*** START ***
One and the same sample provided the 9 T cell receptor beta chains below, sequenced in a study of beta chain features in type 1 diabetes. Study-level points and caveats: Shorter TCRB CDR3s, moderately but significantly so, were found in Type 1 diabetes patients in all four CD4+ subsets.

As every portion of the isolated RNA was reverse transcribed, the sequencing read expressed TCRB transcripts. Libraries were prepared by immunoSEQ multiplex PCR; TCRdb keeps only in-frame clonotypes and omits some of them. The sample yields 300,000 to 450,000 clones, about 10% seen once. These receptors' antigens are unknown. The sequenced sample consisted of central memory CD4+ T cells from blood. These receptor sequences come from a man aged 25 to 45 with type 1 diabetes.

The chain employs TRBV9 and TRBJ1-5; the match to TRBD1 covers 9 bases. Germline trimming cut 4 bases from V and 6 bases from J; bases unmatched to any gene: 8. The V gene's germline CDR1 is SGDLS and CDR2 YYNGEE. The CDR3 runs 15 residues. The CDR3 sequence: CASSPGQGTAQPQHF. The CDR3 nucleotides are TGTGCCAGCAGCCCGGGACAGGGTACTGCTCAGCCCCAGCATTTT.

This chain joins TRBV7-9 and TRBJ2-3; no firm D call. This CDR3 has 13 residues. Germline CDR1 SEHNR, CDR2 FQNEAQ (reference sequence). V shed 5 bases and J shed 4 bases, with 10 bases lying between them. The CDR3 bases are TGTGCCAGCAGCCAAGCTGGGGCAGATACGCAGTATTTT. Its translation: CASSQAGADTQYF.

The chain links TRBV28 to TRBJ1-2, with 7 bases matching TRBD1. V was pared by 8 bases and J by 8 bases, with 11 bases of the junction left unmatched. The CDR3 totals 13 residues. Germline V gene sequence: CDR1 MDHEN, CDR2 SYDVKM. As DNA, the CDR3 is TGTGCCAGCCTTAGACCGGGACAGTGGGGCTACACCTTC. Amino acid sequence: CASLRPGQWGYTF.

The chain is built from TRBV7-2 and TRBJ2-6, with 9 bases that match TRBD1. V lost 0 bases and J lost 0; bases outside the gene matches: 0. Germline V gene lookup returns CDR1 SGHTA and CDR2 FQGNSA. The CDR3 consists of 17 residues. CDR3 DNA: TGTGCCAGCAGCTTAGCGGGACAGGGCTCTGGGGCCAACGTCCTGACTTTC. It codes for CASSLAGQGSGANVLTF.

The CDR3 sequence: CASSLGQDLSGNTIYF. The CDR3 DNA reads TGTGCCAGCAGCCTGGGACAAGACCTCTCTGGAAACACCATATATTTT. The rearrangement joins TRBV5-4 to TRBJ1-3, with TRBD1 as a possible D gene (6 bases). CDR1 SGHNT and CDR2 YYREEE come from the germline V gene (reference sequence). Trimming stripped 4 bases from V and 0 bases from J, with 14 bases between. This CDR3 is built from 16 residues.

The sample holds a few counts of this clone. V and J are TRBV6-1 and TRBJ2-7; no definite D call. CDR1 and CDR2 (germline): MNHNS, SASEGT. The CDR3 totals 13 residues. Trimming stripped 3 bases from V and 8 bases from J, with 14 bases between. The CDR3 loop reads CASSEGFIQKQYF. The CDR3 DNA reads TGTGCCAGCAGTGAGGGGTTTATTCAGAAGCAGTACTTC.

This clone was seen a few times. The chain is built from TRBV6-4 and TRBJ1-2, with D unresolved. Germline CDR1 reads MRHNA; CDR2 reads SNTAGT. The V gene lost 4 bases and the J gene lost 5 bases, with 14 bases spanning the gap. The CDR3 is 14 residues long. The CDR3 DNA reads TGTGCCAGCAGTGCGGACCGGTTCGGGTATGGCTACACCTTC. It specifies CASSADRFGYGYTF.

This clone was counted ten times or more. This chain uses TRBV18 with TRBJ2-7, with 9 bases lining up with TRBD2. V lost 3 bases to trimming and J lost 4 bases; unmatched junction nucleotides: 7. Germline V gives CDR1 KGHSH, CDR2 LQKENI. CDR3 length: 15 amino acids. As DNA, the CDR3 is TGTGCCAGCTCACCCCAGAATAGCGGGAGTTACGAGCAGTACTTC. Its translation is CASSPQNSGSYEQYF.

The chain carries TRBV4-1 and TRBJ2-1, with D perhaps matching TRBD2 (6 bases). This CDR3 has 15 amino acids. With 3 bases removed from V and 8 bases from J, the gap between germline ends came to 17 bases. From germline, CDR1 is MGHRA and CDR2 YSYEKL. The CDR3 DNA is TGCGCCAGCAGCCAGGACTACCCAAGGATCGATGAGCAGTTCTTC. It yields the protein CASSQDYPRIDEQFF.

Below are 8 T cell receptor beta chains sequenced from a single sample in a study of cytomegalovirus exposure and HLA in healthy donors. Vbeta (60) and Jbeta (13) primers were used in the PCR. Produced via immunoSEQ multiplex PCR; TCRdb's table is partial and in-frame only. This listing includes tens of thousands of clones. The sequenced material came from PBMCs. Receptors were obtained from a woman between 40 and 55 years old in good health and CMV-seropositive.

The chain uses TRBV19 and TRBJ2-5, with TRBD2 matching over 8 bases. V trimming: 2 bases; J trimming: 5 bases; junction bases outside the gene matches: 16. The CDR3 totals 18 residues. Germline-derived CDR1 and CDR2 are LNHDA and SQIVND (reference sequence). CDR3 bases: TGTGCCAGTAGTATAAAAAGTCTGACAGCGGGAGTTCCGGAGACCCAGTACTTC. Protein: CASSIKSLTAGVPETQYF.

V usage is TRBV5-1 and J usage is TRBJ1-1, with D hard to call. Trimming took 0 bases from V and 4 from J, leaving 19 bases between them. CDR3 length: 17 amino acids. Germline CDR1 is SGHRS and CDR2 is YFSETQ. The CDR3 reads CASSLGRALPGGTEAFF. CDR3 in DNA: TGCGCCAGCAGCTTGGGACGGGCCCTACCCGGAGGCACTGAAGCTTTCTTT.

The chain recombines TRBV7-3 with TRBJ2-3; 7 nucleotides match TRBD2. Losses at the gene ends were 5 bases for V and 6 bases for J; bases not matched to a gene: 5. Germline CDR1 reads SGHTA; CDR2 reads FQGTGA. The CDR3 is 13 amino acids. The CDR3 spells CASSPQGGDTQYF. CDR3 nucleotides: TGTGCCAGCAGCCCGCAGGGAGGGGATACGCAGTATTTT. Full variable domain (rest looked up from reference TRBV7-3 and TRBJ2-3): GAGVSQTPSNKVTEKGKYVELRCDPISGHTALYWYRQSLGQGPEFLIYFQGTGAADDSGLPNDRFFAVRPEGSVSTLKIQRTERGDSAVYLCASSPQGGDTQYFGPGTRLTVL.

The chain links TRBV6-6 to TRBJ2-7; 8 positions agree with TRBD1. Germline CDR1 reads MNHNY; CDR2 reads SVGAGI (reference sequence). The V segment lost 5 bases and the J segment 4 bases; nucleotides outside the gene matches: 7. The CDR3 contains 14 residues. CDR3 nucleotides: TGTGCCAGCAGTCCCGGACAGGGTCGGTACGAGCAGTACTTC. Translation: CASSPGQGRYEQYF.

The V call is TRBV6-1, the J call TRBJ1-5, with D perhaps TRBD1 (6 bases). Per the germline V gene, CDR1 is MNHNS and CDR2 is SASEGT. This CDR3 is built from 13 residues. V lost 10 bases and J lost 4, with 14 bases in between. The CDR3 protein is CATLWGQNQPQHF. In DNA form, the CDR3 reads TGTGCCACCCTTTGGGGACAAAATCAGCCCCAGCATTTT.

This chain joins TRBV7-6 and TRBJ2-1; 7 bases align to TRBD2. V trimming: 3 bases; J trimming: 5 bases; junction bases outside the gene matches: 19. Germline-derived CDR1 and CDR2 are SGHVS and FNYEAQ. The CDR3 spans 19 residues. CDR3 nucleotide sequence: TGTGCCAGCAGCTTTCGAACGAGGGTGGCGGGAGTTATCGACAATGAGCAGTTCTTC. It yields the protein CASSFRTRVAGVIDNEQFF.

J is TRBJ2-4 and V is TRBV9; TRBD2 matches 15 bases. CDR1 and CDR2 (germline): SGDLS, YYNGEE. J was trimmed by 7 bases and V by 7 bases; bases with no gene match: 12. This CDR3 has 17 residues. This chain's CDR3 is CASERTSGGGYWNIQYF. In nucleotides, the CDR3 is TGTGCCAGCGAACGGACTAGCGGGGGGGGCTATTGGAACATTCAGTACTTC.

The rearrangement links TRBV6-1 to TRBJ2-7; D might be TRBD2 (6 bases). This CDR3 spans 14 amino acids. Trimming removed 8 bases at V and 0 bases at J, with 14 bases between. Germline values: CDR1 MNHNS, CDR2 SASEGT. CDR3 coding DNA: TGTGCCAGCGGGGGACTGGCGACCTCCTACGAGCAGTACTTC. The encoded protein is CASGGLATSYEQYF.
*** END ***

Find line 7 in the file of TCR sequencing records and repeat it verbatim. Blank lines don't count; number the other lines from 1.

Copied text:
The CDR3 sequence: CASSLGQDLSGNTIYF. The CDR3 DNA reads TGTGCCAGCAGCCTGGGACAAGACCTCTCTGGAAACACCATATATTTT. The rearrangement joins TRBV5-4 to TRBJ1-3, with TRBD1 as a possible D gene (6 bases). CDR1 SGHNT and CDR2 YYREEE come from the germline V gene (reference sequence). Trimming stripped 4 bases from V and 0 bases from J, with 14 bases between. This CDR3 is built from 16 residues.